The role of melatonin seems to provide a clue. In autism, there seems to be low levels of melatonin and perhaps hypo-sensitivity to melatonin changes. In contrast Bipolar is marked by hypersensitivity of Melatonin receptors:

It has been suggested that a hypersensitivity of the melatonin receptors in the eye could be a reliable indicator of bipolar disorder, in studies called a trait marker, as it is not dependent on state (mood, time, etc.). In small studies, patients diagnosed as bipolar reliably showed a melatonin-receptor hypersensitivity to light during sleep, causing a rapid drop in sleeptime melatonin levels compared to controls.[58] Another study showed that drug-free, recovered, bipolar patients exhibited no hypersensitivity to light.[59] It has also been shown in humans that valproic acid, a mood stabilizer, increases transcription of melatonin receptors[60] and decreases eye melatonin-receptor sensitivity in healthy volunteers[61] while low-dose lithium, another mood stabilizer, in healthy volunteers, decreases sensitivity to light when sleeping, but doesn’t alter melatonin synthesis.[62] The extent to which melatonin alterations may be a cause or effect of bipolar disorder are not fully known.

The above is not the only source implicating Bipolar disorder and circadian clock dysfunction., See more here and here. The big question is not whether ASD and Affective disorders are both circadian rhythm disorders, but the big question is whether they show opposite phenotypes with respect to circadian clocks- one showing too little entrainment while the other too much?
Barnard, A., & Nolan, P. (2008). When Clocks Go Bad: Neurobehavioural Consequences of Disrupted Circadian Timing PLoS Genetics, 4 (5) DOI: 10.1371/journal.pgen.1000040

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stress and neurogenesis: the orchid -dandelion effect

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Orchid
Image by santoshnc via Flickr

Chronic stress in mice leads to the ‘learned helplessness‘ model of depression in mice. Also, from studies in humans as well as other animals we know that chronic stress is a risk factor and cause for depression and this is mediated by the interactive effects of two stress related systems: “the neural substrate for the organism’s stress response comprises two anatomically distinct but functionally integrated circuits, the corticotropin-releasing hormone CRH system and the locus coeruleusnorepinephrine LC-NE system.”

The relation between cortisol level/ activity in the CRH/LE-NE system and stress related maladaptation is not simple , but the relationship is complex.

There are many theories of depression. A finding that has gained ground in recent years is the enhanced neurogenesis due to administration of anti-depressants and how the action of anti-depressants may be due to their enhancing neurogenesis effects.

However this new study in PNAS, conducted on mice,  casts doubt that the relation between stress/depression and neurogenesis is simple. It seems the relation is as complex as that between stress/depression and the cortisol levels.

I would first like to briefly summarize the findings of the study:

  • chronic stress paradigm used was that of social defeat (cohabitation with a socially dominant conspecific). 10 days of this social defeat were administered. this typically leads to social avoidance behaviors and these behaviors are correlated with other depressive phenotypes.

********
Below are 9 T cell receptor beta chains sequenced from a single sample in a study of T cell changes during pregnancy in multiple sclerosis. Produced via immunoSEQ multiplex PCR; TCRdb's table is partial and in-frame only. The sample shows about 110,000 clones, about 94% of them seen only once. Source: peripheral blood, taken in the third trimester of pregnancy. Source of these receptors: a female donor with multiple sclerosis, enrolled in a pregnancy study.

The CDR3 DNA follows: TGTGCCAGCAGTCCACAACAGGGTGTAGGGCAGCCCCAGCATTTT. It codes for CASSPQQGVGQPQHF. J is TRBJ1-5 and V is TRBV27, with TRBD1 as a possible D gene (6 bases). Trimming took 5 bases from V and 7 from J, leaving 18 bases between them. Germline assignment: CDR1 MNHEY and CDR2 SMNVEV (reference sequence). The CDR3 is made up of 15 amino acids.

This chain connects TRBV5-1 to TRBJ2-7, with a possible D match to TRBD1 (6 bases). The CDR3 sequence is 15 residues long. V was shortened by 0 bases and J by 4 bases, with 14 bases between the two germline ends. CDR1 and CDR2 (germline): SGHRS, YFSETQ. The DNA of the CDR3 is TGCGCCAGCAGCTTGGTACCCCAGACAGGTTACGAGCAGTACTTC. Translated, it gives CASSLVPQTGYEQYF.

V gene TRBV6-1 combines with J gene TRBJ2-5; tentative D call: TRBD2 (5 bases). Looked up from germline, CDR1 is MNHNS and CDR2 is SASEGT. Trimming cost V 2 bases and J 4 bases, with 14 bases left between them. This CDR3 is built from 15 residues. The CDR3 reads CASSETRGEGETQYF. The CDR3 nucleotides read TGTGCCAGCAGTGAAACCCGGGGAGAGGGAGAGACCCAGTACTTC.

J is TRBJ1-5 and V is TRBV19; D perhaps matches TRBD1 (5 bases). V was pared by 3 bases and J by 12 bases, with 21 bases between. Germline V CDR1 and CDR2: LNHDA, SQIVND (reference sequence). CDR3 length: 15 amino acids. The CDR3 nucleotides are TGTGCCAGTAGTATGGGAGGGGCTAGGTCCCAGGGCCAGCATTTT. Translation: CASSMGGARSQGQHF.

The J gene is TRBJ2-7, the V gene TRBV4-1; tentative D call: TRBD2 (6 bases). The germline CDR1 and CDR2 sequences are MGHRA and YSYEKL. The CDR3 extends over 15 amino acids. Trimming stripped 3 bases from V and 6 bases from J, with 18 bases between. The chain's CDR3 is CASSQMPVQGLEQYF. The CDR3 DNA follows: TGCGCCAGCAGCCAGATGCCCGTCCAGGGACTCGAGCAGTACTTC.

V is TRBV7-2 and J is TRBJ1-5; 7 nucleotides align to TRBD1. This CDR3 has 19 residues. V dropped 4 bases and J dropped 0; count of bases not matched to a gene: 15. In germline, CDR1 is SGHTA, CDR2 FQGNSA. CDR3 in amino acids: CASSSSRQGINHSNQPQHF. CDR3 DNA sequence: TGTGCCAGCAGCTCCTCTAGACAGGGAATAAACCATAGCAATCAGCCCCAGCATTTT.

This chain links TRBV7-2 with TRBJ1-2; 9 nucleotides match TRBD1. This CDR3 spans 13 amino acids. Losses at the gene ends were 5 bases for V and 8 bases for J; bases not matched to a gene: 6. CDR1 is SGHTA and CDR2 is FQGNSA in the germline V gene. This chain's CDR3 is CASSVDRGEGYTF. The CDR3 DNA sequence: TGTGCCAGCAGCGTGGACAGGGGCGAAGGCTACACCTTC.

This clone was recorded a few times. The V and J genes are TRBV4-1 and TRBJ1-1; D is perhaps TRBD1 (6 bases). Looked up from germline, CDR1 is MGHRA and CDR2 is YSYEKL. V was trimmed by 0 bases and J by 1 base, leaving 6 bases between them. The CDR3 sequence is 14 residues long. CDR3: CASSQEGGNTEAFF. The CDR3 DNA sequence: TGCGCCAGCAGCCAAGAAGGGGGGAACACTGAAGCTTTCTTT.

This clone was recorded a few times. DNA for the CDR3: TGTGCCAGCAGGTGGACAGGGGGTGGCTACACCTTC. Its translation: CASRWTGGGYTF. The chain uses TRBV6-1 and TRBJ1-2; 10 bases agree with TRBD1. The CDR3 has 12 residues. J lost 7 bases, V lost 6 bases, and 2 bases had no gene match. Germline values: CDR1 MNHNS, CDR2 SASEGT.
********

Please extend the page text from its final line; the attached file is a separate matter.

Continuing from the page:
• after 10 days when social avoidance (time interacting with a potential friendly con-specific) was measured it was found that about half the mice exhibited social avoidance and were sensitive to the stress; the rest of the half were ‘resilient’ and did not differ from control mice (not exposed to chronic social defeat) in their social avoidance.
  • all mice, both resilient and sensitive , showed decreased proliferation in subgranular zone (SGZ) for new cells immediately after stress exposure. This effect disappeared / normalised after 24 hrs.
  • Cell survival for cells created before stress exposure was not affected by stress exposure.
  • cell survival for neurons created 1 day after stress exposure was enhanced selectively for those mice that were susceptible or sensitive to stress, but was not enhanced for the resilient mice or the mice taken as a whole.
  • when the mice were irradiated, before stress exposure,  to prevent neurogenesis, then the social avoidance behavior, even in susceptible mice disappeared. It is thus evident that social avoidance is mediated by increased neurogenesis post-stress exposure in the susceptibel mice.

Overall, the results I believe are clearly in favor of conceptualizing the susceptible mice as ‘orchid’ mice – having enhanced tendency for neurogenisis following positive/negative events of interests. they are biologically sensitive to context and exhibit neurogenesis reactivity similar to stress reactivity shown by orchid children. Given a positive life experience the increased neurogenesis post-event helps in having happy memories and cognition s and better functioning; preponderance of negative life vents in contrast lead to more negative and longlasting cognitions and memories leading to reduced functioning. Of course the dandelion mice are resilient and not that much affected by chronic stress. However, they would also not be able to make best use of environment in good conditions.